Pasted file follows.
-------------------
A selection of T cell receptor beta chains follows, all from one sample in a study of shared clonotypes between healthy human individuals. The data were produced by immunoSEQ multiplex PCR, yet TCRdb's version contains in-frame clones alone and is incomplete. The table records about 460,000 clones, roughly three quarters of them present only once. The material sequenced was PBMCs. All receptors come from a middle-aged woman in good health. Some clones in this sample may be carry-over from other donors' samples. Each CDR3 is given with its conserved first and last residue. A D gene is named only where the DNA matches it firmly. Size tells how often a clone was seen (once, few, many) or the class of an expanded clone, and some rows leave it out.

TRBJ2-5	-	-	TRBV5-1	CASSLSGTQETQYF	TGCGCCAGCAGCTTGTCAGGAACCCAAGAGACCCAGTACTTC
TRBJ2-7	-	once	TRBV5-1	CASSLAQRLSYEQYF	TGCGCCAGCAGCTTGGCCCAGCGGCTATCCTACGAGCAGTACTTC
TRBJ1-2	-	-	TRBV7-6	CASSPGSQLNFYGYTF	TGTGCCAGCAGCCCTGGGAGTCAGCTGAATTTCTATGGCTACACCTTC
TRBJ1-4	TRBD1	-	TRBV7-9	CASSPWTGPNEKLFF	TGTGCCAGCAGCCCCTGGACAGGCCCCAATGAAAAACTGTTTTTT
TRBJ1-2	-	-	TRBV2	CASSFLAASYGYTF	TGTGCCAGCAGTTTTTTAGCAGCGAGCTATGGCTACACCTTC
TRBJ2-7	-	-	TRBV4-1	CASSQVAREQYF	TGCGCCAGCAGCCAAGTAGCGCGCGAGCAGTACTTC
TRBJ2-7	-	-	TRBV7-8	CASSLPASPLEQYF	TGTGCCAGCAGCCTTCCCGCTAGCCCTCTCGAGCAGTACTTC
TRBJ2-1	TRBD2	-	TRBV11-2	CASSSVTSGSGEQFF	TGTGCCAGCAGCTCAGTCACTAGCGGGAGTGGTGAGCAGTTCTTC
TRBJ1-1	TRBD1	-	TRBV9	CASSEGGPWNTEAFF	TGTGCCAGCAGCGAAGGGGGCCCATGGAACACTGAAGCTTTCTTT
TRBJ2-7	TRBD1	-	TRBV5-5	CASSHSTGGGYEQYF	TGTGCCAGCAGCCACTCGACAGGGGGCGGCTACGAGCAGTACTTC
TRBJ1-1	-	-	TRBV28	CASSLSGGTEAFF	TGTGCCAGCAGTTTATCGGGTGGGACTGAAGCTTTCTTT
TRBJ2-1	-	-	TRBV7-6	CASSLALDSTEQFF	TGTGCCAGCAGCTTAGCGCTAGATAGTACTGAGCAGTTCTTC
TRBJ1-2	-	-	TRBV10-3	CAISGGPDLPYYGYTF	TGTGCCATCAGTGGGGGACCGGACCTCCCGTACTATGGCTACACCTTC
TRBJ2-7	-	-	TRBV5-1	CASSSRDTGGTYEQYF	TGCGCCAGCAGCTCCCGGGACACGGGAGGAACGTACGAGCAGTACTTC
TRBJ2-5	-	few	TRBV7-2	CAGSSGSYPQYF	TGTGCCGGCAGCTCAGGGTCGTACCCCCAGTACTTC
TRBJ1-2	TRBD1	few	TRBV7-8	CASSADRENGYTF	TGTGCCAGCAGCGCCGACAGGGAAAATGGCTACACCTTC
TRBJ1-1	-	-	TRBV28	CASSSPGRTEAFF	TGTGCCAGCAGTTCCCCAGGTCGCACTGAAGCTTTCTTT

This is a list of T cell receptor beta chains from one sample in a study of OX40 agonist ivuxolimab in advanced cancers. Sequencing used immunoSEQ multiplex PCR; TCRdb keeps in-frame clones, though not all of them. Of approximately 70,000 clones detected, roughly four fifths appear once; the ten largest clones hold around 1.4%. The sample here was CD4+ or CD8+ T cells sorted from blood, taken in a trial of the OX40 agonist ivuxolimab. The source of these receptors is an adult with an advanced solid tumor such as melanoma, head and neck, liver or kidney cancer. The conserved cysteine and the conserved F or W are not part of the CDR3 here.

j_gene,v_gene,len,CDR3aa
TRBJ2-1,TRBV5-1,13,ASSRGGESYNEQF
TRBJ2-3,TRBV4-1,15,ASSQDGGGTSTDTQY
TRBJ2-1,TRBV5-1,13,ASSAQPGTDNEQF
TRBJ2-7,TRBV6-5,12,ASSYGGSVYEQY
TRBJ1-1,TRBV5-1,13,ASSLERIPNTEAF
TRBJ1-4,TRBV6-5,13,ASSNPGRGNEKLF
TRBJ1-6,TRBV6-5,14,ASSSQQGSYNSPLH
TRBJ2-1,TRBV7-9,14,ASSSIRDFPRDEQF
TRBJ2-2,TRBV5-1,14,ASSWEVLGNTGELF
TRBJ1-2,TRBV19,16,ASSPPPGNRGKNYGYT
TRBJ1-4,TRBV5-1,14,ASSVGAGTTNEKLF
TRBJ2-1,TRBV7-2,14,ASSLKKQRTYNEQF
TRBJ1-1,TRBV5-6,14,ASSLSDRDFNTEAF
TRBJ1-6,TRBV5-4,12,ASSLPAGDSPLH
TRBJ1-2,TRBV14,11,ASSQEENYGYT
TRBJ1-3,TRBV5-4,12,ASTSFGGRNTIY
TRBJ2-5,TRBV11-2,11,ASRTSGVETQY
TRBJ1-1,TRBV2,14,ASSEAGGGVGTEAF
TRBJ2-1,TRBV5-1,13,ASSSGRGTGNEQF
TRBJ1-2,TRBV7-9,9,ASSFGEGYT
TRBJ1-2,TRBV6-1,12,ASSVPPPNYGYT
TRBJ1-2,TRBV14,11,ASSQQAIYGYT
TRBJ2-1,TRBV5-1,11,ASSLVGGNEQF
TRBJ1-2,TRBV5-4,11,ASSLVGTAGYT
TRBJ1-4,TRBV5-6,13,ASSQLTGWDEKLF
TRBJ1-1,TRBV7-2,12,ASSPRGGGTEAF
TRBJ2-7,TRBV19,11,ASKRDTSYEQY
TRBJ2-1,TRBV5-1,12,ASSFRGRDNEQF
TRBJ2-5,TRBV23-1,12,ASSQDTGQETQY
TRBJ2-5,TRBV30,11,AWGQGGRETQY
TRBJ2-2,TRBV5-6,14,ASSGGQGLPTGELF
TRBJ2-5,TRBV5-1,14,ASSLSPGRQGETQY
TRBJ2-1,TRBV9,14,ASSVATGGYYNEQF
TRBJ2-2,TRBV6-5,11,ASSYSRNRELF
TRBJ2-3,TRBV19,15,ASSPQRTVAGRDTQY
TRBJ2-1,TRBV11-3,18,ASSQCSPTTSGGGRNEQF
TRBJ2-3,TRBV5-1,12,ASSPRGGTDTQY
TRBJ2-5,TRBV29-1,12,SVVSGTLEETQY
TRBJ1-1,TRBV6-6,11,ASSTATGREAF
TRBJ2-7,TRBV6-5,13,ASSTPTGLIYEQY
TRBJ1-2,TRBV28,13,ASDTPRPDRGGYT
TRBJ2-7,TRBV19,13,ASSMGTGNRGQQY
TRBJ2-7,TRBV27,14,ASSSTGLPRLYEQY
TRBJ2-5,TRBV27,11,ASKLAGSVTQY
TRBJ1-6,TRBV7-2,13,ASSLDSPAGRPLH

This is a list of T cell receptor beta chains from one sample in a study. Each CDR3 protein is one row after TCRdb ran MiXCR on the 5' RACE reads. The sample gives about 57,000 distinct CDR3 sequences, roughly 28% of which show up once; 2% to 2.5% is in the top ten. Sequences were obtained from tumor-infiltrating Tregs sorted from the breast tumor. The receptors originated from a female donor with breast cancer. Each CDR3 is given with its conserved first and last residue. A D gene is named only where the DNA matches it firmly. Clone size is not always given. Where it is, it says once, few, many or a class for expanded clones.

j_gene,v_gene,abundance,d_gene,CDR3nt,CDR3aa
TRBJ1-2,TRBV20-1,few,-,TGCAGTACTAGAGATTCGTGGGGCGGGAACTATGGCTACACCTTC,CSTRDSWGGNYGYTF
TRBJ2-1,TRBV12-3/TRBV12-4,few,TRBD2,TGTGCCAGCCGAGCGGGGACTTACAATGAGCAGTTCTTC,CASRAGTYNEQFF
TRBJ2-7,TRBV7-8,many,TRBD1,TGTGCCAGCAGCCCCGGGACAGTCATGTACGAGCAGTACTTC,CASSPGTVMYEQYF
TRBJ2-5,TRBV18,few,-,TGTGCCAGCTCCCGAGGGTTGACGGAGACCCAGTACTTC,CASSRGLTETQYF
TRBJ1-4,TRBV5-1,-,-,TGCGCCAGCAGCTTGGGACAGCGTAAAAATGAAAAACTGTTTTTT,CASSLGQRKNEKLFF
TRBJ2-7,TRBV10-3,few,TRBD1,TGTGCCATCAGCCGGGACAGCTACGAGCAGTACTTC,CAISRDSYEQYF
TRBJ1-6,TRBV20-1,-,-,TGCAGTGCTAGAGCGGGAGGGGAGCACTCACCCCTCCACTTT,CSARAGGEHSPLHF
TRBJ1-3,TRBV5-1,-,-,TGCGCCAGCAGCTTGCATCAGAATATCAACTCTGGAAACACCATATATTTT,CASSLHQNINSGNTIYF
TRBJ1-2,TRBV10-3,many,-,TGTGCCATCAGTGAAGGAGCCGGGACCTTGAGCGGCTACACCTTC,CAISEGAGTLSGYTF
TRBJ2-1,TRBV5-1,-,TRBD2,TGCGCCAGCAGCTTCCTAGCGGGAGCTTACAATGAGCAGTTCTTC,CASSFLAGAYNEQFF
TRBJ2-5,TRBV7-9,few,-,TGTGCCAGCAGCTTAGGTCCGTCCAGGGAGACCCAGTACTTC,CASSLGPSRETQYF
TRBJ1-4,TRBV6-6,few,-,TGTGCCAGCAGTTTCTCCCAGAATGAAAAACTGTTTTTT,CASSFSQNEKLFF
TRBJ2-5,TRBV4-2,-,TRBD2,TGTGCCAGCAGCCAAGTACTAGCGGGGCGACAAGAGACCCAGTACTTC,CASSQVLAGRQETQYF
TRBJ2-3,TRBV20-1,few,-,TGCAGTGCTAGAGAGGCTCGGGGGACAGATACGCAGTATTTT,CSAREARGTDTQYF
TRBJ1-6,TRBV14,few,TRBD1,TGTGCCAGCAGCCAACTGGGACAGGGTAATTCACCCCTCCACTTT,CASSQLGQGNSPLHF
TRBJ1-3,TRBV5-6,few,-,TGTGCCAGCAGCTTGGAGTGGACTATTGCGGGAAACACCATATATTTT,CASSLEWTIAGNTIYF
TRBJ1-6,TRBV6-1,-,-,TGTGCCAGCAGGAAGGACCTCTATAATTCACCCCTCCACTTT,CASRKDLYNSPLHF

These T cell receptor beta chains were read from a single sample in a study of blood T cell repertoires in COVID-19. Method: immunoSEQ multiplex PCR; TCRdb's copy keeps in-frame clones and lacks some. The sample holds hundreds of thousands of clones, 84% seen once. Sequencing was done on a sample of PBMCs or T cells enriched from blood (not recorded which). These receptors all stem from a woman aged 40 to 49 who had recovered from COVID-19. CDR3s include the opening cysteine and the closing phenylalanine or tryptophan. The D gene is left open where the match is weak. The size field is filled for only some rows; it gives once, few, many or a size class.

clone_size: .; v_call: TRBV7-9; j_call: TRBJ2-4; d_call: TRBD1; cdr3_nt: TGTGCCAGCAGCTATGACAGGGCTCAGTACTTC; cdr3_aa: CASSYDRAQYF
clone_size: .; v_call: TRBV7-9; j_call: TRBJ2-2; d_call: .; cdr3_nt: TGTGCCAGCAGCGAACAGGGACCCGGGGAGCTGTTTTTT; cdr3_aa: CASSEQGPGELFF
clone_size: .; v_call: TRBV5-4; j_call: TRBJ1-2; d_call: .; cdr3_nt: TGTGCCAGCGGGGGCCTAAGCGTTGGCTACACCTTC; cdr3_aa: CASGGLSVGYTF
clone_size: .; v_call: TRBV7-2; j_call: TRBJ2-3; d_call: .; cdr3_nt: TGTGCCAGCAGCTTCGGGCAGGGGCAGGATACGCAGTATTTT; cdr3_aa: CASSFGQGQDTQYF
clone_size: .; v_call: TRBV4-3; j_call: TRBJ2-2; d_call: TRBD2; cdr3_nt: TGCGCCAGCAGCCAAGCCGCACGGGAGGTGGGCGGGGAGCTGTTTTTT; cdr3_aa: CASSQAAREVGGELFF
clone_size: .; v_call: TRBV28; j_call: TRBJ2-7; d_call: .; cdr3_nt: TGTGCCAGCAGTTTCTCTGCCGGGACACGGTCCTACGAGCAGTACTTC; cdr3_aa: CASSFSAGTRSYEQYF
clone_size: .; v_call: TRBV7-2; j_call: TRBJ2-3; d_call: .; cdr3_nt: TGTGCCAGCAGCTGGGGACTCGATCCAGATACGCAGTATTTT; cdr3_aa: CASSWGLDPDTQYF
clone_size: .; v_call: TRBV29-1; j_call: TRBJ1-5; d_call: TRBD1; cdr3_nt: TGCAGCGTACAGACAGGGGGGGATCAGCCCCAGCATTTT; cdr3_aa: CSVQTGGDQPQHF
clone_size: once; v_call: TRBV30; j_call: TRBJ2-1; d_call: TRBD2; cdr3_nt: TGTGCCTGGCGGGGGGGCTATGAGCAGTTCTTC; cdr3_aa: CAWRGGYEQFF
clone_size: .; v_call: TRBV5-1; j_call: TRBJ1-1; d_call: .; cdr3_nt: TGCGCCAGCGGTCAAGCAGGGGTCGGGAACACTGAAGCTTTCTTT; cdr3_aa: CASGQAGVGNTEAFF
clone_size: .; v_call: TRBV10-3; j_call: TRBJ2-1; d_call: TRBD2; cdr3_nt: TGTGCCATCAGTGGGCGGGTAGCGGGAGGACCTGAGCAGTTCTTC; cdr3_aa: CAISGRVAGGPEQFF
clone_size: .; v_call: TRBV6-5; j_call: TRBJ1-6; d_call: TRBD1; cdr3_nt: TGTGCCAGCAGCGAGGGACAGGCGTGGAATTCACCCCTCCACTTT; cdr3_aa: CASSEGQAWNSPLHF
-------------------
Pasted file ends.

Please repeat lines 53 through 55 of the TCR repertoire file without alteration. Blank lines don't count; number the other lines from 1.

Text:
TRBJ2-1,TRBV9,14,ASSVATGGYYNEQF
TRBJ2-2,TRBV6-5,11,ASSYSRNRELF
TRBJ2-3,TRBV19,15,ASSPQRTVAGRDTQY